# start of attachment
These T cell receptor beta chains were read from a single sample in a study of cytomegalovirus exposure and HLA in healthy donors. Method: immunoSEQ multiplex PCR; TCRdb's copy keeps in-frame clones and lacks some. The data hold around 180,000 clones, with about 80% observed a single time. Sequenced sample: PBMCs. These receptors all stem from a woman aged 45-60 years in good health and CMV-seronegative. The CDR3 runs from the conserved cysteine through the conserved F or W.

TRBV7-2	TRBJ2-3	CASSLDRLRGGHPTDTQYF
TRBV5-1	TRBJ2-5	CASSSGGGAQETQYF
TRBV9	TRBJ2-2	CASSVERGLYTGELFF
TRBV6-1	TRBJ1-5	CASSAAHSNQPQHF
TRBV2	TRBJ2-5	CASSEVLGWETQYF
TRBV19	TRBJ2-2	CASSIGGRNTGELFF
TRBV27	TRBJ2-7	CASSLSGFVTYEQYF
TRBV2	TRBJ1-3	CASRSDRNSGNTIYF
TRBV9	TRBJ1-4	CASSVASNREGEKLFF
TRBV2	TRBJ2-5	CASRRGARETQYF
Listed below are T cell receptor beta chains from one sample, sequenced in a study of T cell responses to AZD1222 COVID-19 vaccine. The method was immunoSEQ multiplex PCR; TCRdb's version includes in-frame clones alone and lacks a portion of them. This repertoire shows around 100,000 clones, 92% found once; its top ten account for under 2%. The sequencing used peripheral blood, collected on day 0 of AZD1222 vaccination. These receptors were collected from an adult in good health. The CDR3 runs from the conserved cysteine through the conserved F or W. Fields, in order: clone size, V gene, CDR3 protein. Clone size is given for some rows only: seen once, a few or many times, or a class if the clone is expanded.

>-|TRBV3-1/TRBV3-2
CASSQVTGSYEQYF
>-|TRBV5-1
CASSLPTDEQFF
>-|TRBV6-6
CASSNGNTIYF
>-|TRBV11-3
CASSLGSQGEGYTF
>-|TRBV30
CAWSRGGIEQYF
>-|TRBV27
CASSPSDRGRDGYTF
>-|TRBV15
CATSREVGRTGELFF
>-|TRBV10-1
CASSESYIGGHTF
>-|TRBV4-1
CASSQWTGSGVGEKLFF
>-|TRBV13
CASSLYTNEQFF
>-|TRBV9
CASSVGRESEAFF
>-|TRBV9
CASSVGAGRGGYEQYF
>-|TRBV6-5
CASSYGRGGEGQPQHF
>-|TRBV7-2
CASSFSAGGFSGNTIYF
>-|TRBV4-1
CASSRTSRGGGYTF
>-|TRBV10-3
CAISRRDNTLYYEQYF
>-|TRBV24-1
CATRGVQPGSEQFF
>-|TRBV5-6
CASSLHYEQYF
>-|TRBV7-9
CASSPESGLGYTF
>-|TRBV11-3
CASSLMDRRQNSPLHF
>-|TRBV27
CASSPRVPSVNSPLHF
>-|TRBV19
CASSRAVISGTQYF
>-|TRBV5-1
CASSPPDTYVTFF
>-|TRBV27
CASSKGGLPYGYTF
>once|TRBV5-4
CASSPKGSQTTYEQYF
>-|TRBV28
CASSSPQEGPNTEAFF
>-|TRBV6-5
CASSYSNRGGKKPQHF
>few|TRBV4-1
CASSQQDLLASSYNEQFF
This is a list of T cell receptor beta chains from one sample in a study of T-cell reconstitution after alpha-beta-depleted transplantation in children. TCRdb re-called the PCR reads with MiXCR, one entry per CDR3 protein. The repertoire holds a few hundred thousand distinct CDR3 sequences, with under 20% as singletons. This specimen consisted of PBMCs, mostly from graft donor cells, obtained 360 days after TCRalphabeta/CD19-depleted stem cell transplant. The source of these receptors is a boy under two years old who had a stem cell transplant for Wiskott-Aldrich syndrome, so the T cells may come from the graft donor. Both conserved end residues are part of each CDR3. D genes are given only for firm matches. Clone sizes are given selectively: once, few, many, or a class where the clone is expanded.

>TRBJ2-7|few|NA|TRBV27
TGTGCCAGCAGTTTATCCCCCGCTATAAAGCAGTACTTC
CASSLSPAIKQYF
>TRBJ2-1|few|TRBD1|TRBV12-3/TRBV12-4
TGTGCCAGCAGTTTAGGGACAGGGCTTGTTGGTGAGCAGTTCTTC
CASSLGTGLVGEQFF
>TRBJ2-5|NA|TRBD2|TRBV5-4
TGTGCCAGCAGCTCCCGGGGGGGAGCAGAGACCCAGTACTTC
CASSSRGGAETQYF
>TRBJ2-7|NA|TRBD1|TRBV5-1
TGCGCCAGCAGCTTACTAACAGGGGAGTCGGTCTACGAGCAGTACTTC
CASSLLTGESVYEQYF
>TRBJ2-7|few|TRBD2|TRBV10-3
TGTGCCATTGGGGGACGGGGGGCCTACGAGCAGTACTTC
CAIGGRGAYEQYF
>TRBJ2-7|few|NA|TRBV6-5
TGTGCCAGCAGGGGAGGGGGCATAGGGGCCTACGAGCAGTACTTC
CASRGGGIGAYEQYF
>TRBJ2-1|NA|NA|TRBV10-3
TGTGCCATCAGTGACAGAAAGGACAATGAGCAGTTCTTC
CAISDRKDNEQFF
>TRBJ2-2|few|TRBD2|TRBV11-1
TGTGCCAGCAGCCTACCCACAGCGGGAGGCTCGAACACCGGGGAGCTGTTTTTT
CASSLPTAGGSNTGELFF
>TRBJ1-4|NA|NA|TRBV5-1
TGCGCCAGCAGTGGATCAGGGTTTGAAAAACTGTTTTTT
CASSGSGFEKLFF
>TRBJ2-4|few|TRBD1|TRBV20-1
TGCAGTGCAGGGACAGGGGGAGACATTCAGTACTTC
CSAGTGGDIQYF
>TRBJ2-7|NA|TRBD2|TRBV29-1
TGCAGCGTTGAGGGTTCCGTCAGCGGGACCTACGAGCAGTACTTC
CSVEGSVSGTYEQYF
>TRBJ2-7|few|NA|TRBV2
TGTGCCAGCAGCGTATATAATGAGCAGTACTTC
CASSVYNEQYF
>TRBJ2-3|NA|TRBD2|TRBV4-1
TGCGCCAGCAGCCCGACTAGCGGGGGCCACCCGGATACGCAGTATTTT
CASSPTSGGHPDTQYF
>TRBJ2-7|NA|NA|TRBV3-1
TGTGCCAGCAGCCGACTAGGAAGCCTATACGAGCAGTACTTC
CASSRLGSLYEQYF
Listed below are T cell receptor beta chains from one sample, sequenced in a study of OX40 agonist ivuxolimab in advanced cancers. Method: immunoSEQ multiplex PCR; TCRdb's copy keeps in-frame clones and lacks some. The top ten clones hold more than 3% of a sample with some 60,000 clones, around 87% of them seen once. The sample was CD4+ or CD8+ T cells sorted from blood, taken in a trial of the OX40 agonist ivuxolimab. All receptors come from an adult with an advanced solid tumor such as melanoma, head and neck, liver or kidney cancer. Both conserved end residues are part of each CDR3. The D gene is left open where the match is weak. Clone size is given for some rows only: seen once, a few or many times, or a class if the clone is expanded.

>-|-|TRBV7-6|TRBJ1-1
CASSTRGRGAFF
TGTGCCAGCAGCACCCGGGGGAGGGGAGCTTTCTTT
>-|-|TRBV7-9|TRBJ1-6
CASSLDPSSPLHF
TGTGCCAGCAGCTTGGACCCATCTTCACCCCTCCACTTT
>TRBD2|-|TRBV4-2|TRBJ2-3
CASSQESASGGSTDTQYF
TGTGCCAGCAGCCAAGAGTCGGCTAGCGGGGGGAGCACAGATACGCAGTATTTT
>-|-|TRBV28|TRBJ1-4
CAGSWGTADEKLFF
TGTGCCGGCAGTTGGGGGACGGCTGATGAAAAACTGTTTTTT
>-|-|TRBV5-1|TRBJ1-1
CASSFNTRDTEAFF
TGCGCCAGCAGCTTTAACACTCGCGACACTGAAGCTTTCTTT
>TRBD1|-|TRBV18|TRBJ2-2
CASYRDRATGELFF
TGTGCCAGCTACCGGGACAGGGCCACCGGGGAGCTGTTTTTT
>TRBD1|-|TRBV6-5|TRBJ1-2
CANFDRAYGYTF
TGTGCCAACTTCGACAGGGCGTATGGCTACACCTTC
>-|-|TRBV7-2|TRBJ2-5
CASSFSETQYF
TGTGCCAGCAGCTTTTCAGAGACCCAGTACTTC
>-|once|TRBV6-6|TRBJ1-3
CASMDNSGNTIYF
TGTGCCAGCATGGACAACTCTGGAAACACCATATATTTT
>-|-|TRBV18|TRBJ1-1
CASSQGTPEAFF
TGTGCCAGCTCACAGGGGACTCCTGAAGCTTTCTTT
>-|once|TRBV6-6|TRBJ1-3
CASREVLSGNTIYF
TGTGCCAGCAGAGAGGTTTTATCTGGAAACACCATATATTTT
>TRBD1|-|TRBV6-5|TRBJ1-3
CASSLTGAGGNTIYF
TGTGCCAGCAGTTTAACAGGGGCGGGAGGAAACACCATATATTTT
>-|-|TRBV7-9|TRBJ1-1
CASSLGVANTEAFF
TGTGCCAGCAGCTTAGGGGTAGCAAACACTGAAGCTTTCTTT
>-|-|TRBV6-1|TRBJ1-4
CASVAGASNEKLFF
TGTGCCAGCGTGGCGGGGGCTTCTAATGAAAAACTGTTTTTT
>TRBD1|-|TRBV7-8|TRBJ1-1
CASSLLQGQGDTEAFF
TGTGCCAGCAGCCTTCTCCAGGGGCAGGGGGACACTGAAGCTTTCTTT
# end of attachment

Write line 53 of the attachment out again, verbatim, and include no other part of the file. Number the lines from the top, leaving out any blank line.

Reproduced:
>-|TRBV27